Picture teams of smartphone-toting citizen scientists, poised to collect water samples and test for contaminants thanks to a user-friendly app that can crowdsource rapid responders to mobilize the next time a public water system is at risk.
Researchers from Missouri University of Science and Technology and the University of South Florida are tapping National Science Foundation seed money set aside for “potentially transformative research” to advance the technology and hone the social mobilization efforts needed to summon trained, trusted teams of everyday water watchers.
“The overarching goal is to improve water resource knowledge of our citizenry and decision-makers at critical junctures when most needed for the greatest impact,” says principal investigator Dr. Joel Burken, Curators’ Distinguished Professor and chair of civil, architectural and environmental engineering at Missouri S&T. “Our health, economy and social well-being are tightly interwoven with our water cycles.”
The Water Citizen Science project, or WatCitSci for short, builds on a 2015 effort by the White House Office of Research and Development and four federal agencies, including the Environmental Protection Agency and National Oceanic Atmospheric Administration, to promote private-sector development of low-cost nutrient sensors that could be deployed in cell phones.
The optical sensors would measure cloudiness, acidity levels, dissolved oxygen concentration and surface water flow.
Dr. Chang-Soo Kim, a Missouri S&T professor of electrical and computer engineering and co-principal investigator, is exploring the feasibility of using optical platforms to gauge pH levels, while also developing a new and inexpensive sensor that could link Bluetooth wireless devices to users’ cell phones to monitor water quality in real time, calculate statistics and assess data quality.
In addition to investigating how best to monitor water quality with cellphone technology, the research team also aims to initiate a series of experiments to study how the WatCitSci interface could affect understanding and attitudes toward water issues and actual behavioral outcomes toward water conservation and usage.
Look no further than the recent catastrophic hurricanes Harvey and Irma, when public awareness and interest in such issues tend to escalate, says Dr. Denise Baker, a Missouri S&T assistant professor of psychological science and a co-principal investigator.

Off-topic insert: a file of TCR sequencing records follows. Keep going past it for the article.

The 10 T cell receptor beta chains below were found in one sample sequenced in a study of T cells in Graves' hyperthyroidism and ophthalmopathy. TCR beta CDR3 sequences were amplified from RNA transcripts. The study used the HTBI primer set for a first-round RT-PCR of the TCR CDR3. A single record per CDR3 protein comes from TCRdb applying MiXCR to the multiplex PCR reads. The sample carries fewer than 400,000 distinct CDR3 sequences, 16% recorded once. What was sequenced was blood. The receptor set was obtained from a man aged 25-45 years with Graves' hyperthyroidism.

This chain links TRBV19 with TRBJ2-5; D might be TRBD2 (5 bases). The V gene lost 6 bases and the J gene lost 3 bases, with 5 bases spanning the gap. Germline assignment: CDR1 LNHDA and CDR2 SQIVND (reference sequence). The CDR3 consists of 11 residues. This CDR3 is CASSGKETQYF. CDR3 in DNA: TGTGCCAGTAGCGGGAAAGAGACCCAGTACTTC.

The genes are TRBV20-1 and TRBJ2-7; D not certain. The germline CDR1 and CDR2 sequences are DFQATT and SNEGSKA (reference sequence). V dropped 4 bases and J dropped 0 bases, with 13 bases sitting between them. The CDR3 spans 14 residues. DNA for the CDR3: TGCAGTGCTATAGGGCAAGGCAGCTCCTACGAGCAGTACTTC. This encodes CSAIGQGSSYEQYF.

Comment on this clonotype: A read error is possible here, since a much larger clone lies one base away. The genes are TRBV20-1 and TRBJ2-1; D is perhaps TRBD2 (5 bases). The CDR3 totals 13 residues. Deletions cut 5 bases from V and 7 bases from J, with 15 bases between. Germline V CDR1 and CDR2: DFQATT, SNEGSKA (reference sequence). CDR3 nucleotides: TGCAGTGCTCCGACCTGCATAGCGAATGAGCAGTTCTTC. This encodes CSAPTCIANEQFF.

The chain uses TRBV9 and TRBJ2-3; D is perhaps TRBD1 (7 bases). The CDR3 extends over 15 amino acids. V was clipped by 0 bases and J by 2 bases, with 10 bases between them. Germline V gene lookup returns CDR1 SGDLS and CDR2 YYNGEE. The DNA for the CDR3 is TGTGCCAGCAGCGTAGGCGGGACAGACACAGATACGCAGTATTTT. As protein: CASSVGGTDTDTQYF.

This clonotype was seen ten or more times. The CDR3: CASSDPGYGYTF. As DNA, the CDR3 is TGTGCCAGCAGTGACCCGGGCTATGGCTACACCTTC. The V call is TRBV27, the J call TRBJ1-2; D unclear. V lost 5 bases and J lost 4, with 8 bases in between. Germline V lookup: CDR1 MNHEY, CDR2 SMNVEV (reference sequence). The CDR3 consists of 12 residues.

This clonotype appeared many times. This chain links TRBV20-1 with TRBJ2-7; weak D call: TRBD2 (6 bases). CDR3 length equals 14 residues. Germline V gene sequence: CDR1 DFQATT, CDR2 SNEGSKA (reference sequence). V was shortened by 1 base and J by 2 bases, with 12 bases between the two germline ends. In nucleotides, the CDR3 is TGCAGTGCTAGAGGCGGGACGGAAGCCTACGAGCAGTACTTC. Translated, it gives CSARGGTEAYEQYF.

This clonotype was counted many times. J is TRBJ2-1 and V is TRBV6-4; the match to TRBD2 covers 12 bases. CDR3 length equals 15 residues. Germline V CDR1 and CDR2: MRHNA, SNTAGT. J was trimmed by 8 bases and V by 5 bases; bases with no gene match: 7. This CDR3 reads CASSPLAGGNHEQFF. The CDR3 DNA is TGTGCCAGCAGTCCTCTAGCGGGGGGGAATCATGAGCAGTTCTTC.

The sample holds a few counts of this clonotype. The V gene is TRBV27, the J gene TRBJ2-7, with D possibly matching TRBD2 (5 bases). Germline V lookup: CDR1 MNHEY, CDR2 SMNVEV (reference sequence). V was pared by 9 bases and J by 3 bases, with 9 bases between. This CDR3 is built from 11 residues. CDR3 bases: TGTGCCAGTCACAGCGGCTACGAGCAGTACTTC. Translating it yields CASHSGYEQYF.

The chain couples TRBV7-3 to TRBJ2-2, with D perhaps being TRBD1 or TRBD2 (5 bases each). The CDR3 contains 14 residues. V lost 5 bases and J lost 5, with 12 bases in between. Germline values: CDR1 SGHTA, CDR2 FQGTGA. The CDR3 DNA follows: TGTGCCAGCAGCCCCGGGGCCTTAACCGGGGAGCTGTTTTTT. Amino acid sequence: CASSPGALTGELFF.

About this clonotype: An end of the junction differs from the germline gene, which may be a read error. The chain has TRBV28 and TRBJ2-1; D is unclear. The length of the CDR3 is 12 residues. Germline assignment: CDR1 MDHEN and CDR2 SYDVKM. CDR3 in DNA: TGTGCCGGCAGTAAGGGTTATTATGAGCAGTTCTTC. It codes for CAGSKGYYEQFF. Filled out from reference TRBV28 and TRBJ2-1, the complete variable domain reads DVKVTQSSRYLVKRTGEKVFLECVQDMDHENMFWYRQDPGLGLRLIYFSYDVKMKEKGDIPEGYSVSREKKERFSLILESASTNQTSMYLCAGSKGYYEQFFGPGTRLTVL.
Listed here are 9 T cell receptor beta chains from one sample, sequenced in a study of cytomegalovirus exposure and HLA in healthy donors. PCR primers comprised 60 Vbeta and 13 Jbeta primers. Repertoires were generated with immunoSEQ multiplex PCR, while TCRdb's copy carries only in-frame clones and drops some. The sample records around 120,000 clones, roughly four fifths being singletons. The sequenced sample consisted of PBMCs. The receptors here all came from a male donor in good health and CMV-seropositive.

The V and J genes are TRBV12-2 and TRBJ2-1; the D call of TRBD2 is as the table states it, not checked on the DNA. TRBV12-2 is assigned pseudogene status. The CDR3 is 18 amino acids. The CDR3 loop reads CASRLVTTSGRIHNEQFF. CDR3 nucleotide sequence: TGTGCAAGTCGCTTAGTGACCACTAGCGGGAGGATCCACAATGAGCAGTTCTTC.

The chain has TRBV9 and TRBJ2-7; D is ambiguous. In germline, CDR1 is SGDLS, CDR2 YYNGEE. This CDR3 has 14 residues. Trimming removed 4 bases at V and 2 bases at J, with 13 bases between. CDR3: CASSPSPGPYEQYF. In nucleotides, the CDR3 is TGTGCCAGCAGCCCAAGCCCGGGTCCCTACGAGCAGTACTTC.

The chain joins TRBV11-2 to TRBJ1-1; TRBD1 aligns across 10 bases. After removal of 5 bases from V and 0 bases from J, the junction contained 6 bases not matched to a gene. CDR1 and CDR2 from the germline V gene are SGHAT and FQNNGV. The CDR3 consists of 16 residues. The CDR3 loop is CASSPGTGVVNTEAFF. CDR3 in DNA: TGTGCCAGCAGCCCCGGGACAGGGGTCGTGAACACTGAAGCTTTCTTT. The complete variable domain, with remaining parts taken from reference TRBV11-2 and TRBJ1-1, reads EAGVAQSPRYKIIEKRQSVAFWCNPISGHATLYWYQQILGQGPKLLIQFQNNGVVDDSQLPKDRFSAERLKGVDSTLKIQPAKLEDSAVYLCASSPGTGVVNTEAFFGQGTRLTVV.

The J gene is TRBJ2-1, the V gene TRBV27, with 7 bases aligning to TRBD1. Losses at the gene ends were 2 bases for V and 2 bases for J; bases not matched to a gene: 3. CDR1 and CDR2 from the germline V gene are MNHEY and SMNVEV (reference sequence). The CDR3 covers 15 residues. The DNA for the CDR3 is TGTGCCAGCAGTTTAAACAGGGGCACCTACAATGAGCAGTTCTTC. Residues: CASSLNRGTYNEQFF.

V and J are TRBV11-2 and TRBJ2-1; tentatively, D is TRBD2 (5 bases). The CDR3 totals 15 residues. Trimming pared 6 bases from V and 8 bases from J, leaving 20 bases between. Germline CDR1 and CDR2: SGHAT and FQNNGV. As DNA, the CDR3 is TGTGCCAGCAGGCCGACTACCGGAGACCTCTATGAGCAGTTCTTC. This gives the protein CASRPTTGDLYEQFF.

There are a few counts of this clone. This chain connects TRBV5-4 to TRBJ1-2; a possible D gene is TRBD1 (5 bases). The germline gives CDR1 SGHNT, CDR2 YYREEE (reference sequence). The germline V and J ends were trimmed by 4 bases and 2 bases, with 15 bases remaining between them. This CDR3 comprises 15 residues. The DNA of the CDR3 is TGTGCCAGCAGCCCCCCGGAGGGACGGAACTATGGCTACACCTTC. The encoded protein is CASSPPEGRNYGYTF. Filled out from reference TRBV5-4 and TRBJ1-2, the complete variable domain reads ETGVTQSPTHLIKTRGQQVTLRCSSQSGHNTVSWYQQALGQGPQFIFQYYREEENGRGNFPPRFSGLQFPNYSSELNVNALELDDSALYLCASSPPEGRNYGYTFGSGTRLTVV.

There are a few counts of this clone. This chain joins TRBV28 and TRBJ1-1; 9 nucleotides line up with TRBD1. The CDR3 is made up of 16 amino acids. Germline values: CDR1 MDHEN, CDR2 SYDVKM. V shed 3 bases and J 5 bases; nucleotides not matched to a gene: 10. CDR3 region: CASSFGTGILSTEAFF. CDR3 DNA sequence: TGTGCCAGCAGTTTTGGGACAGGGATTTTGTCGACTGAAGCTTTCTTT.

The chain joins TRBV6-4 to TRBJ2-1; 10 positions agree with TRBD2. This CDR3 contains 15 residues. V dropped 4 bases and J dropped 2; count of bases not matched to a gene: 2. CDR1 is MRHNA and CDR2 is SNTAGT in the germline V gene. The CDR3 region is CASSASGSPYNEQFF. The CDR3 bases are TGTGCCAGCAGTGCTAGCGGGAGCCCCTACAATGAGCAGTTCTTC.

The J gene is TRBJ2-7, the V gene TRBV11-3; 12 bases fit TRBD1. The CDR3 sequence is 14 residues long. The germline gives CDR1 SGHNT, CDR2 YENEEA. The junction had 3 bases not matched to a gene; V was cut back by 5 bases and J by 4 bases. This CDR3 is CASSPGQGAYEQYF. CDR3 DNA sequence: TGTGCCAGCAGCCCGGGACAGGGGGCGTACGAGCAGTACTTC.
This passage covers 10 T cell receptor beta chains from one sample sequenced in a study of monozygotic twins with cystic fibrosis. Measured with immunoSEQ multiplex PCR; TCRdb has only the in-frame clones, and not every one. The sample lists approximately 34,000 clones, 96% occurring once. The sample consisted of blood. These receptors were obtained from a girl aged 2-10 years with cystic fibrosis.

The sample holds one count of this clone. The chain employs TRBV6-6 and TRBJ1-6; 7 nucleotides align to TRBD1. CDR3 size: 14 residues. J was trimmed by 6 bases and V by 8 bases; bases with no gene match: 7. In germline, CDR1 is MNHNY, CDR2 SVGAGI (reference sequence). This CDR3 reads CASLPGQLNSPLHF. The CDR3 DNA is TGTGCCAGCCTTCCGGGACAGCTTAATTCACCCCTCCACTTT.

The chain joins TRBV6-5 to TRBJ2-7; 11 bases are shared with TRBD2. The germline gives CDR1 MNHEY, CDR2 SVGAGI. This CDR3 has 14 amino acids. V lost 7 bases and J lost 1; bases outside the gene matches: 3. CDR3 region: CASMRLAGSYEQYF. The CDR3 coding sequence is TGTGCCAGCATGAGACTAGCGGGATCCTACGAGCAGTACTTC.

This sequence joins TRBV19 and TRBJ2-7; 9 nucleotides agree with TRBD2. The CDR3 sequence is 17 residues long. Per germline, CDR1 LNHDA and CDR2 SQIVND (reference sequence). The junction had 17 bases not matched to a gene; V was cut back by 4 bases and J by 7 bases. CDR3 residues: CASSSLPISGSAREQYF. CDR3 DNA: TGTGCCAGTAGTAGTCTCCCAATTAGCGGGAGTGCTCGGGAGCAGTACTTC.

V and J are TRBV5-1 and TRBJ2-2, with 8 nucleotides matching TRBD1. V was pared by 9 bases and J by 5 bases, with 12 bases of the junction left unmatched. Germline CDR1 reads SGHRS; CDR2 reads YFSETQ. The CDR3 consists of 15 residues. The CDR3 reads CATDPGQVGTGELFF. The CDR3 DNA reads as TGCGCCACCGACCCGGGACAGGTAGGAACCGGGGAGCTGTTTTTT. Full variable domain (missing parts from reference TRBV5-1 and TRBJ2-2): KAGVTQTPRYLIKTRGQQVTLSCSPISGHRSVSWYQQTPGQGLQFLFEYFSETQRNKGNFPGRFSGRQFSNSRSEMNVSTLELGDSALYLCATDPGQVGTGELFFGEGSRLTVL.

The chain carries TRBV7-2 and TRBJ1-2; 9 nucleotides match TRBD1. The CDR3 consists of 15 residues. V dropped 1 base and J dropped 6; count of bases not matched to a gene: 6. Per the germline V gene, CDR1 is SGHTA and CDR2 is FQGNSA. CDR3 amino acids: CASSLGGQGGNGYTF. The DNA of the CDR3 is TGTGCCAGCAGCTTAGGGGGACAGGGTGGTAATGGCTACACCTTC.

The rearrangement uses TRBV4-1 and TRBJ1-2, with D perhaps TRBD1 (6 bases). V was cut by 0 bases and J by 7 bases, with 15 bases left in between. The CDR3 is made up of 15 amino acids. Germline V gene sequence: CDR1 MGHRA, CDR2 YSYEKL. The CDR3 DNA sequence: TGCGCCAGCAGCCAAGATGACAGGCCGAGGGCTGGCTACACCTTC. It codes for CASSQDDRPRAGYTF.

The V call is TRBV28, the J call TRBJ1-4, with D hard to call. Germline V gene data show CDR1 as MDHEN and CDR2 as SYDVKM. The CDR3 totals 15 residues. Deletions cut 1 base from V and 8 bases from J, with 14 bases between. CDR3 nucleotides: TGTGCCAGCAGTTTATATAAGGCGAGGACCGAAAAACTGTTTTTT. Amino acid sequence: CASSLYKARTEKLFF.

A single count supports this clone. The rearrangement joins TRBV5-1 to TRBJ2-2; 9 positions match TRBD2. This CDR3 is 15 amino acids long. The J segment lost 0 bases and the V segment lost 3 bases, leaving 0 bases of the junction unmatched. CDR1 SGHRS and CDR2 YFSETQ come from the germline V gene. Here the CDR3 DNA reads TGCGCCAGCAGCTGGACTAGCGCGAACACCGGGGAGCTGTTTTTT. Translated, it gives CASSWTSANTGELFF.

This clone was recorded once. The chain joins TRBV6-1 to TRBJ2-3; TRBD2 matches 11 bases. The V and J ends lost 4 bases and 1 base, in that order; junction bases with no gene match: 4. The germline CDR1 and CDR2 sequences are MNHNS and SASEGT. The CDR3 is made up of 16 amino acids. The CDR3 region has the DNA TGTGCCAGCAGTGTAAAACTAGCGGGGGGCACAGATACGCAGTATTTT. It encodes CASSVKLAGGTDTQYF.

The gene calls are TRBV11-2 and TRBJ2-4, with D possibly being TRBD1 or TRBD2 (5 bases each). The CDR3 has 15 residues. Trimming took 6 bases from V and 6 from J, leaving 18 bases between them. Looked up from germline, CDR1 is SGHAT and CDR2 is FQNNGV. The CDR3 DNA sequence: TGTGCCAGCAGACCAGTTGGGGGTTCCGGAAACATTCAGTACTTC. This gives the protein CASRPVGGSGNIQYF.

“One goal is to engage the broad citizenry with knowledge and data on our most important water issues, while they remain in the news or what is known as the ‘window of crisis,’” she says.
Missouri S&T’s share of the NSF grant, which totals $100,000, is slightly more than $72,000. The research support was provided through the agency’s Early-concept Grants for Exploratory Research (EAGER), which is described by NSF as a program to support “exploratory work in its early stages on untested, but potentially transformative research ideas or approaches.”
“This work could be considered especially high risk-high payoff in the sense that it involves radically different approaches, applies new expertise or engages novel disciplinary or interdisciplinary perspectives,”the EAGER guidelines state.
The S&T research team also includes Dr. Zhaozheng Yin, associate professor of computer science, and Dr. Cesar Mendoza, associate professor of water resources engineering.
Another novel component of the project is to develop a cellphone-based program to use video of water flows to estimate the total discharge.
“Particularly in flooding situations, we desire to know the flow rates in rivers and streams, but the rapid rise of water does not usually allow deployment of the equipment and personnel needed,” Yin says. “But people with cellphones are everywhere.”
Also participating is Dr. Sriram Chellappan, an associate professor of computer science and engineering at the University of South Florida and an adjunct professor at Missouri S&T.
“With advances in cell phone capabilities in terms of sensing and processing, coupled with their ubiquity, these technologies enable smarter, significant and broader impacts to protecting our environment and society,” Chellapan says.
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